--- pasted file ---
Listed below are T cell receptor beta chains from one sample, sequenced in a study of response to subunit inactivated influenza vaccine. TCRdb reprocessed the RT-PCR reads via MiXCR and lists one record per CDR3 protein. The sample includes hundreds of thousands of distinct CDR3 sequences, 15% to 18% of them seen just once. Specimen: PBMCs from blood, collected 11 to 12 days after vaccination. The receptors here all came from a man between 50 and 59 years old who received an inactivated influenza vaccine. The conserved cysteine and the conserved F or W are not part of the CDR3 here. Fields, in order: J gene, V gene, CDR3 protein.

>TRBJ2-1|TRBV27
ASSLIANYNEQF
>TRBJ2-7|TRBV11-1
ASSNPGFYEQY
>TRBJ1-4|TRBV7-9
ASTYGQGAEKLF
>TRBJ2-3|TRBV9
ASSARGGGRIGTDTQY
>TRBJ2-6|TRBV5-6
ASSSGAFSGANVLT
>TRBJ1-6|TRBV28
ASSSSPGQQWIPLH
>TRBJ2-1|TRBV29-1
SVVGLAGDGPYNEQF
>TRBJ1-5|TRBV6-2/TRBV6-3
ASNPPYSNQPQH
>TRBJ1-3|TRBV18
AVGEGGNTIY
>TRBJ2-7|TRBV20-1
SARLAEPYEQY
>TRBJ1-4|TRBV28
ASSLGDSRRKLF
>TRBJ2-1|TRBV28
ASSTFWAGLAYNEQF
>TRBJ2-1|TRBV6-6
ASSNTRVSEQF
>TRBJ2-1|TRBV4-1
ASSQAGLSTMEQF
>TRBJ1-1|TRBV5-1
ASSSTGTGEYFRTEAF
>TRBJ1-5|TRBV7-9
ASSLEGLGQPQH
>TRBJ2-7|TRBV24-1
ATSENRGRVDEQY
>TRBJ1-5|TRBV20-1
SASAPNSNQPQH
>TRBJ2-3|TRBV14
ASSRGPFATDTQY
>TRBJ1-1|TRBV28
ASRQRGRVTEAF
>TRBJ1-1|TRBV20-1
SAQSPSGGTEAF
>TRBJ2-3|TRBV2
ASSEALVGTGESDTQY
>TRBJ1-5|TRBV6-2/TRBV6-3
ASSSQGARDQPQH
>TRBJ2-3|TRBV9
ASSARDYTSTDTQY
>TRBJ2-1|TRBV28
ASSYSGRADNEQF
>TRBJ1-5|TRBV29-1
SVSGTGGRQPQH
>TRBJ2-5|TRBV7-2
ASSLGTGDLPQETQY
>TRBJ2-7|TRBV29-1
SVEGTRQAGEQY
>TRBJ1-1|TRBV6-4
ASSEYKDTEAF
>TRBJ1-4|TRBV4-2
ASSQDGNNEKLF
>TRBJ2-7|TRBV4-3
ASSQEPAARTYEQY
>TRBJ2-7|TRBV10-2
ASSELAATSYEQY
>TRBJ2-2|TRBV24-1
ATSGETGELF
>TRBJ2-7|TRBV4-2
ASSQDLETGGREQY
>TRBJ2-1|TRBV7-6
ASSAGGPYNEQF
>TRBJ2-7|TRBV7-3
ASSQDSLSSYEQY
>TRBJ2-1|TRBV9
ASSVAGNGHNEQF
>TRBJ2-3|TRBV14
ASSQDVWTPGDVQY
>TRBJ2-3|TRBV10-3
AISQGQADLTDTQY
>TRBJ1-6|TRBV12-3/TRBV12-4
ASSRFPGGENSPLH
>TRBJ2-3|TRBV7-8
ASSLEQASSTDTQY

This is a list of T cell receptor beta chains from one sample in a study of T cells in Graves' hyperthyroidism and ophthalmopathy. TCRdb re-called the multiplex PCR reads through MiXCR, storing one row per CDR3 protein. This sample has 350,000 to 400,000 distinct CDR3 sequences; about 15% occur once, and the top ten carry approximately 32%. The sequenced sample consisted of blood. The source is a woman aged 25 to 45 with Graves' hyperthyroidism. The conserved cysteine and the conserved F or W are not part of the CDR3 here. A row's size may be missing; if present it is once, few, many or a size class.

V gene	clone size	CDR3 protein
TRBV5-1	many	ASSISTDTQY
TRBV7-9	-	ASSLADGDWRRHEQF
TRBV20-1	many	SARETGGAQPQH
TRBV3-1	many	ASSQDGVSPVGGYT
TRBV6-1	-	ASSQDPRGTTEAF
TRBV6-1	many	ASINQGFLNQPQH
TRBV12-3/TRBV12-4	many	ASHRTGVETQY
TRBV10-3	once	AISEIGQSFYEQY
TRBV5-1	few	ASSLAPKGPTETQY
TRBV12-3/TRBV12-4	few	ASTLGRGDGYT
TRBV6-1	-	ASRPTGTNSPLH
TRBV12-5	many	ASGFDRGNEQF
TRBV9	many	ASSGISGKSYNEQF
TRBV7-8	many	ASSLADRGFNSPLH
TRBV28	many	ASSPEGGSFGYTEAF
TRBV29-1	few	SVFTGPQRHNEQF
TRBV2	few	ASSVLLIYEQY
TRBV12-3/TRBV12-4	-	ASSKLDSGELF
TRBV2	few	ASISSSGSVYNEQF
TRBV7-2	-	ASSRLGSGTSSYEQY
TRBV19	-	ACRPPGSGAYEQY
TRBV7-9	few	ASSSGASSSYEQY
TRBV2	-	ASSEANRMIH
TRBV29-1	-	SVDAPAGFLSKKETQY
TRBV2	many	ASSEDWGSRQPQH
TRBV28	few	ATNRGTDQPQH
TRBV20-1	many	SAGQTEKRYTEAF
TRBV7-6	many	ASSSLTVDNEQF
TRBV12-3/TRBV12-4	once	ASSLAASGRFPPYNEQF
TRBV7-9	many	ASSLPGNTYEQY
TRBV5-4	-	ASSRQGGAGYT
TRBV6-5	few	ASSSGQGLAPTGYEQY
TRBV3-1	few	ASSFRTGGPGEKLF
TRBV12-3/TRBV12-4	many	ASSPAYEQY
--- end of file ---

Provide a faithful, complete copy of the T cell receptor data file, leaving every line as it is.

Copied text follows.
Listed below are T cell receptor beta chains from one sample, sequenced in a study of response to subunit inactivated influenza vaccine. TCRdb reprocessed the RT-PCR reads via MiXCR and lists one record per CDR3 protein. The sample includes hundreds of thousands of distinct CDR3 sequences, 15% to 18% of them seen just once. Specimen: PBMCs from blood, collected 11 to 12 days after vaccination. The receptors here all came from a man between 50 and 59 years old who received an inactivated influenza vaccine. The conserved cysteine and the conserved F or W are not part of the CDR3 here. Fields, in order: J gene, V gene, CDR3 protein.

>TRBJ2-1|TRBV27
ASSLIANYNEQF
>TRBJ2-7|TRBV11-1
ASSNPGFYEQY
>TRBJ1-4|TRBV7-9
ASTYGQGAEKLF
>TRBJ2-3|TRBV9
ASSARGGGRIGTDTQY
>TRBJ2-6|TRBV5-6
ASSSGAFSGANVLT
>TRBJ1-6|TRBV28
ASSSSPGQQWIPLH
>TRBJ2-1|TRBV29-1
SVVGLAGDGPYNEQF
>TRBJ1-5|TRBV6-2/TRBV6-3
ASNPPYSNQPQH
>TRBJ1-3|TRBV18
AVGEGGNTIY
>TRBJ2-7|TRBV20-1
SARLAEPYEQY
>TRBJ1-4|TRBV28
ASSLGDSRRKLF
>TRBJ2-1|TRBV28
ASSTFWAGLAYNEQF
>TRBJ2-1|TRBV6-6
ASSNTRVSEQF
>TRBJ2-1|TRBV4-1
ASSQAGLSTMEQF
>TRBJ1-1|TRBV5-1
ASSSTGTGEYFRTEAF
>TRBJ1-5|TRBV7-9
ASSLEGLGQPQH
>TRBJ2-7|TRBV24-1
ATSENRGRVDEQY
>TRBJ1-5|TRBV20-1
SASAPNSNQPQH
>TRBJ2-3|TRBV14
ASSRGPFATDTQY
>TRBJ1-1|TRBV28
ASRQRGRVTEAF
>TRBJ1-1|TRBV20-1
SAQSPSGGTEAF
>TRBJ2-3|TRBV2
ASSEALVGTGESDTQY
>TRBJ1-5|TRBV6-2/TRBV6-3
ASSSQGARDQPQH
>TRBJ2-3|TRBV9
ASSARDYTSTDTQY
>TRBJ2-1|TRBV28
ASSYSGRADNEQF
>TRBJ1-5|TRBV29-1
SVSGTGGRQPQH
>TRBJ2-5|TRBV7-2
ASSLGTGDLPQETQY
>TRBJ2-7|TRBV29-1
SVEGTRQAGEQY
>TRBJ1-1|TRBV6-4
ASSEYKDTEAF
>TRBJ1-4|TRBV4-2
ASSQDGNNEKLF
>TRBJ2-7|TRBV4-3
ASSQEPAARTYEQY
>TRBJ2-7|TRBV10-2
ASSELAATSYEQY
>TRBJ2-2|TRBV24-1
ATSGETGELF
>TRBJ2-7|TRBV4-2
ASSQDLETGGREQY
>TRBJ2-1|TRBV7-6
ASSAGGPYNEQF
>TRBJ2-7|TRBV7-3
ASSQDSLSSYEQY
>TRBJ2-1|TRBV9
ASSVAGNGHNEQF
>TRBJ2-3|TRBV14
ASSQDVWTPGDVQY
>TRBJ2-3|TRBV10-3
AISQGQADLTDTQY
>TRBJ1-6|TRBV12-3/TRBV12-4
ASSRFPGGENSPLH
>TRBJ2-3|TRBV7-8
ASSLEQASSTDTQY

This is a list of T cell receptor beta chains from one sample in a study of T cells in Graves' hyperthyroidism and ophthalmopathy. TCRdb re-called the multiplex PCR reads through MiXCR, storing one row per CDR3 protein. This sample has 350,000 to 400,000 distinct CDR3 sequences; about 15% occur once, and the top ten carry approximately 32%. The sequenced sample consisted of blood. The source is a woman aged 25 to 45 with Graves' hyperthyroidism. The conserved cysteine and the conserved F or W are not part of the CDR3 here. A row's size may be missing; if present it is once, few, many or a size class.

V gene	clone size	CDR3 protein
TRBV5-1	many	ASSISTDTQY
TRBV7-9	-	ASSLADGDWRRHEQF
TRBV20-1	many	SARETGGAQPQH
TRBV3-1	many	ASSQDGVSPVGGYT
TRBV6-1	-	ASSQDPRGTTEAF
TRBV6-1	many	ASINQGFLNQPQH
TRBV12-3/TRBV12-4	many	ASHRTGVETQY
TRBV10-3	once	AISEIGQSFYEQY
TRBV5-1	few	ASSLAPKGPTETQY
TRBV12-3/TRBV12-4	few	ASTLGRGDGYT
TRBV6-1	-	ASRPTGTNSPLH
TRBV12-5	many	ASGFDRGNEQF
TRBV9	many	ASSGISGKSYNEQF
TRBV7-8	many	ASSLADRGFNSPLH
TRBV28	many	ASSPEGGSFGYTEAF
TRBV29-1	few	SVFTGPQRHNEQF
TRBV2	few	ASSVLLIYEQY
TRBV12-3/TRBV12-4	-	ASSKLDSGELF
TRBV2	few	ASISSSGSVYNEQF
TRBV7-2	-	ASSRLGSGTSSYEQY
TRBV19	-	ACRPPGSGAYEQY
TRBV7-9	few	ASSSGASSSYEQY
TRBV2	-	ASSEANRMIH
TRBV29-1	-	SVDAPAGFLSKKETQY
TRBV2	many	ASSEDWGSRQPQH
TRBV28	few	ATNRGTDQPQH
TRBV20-1	many	SAGQTEKRYTEAF
TRBV7-6	many	ASSSLTVDNEQF
TRBV12-3/TRBV12-4	once	ASSLAASGRFPPYNEQF
TRBV7-9	many	ASSLPGNTYEQY
TRBV5-4	-	ASSRQGGAGYT
TRBV6-5	few	ASSSGQGLAPTGYEQY
TRBV3-1	few	ASSFRTGGPGEKLF
TRBV12-3/TRBV12-4	many	ASSPAYEQY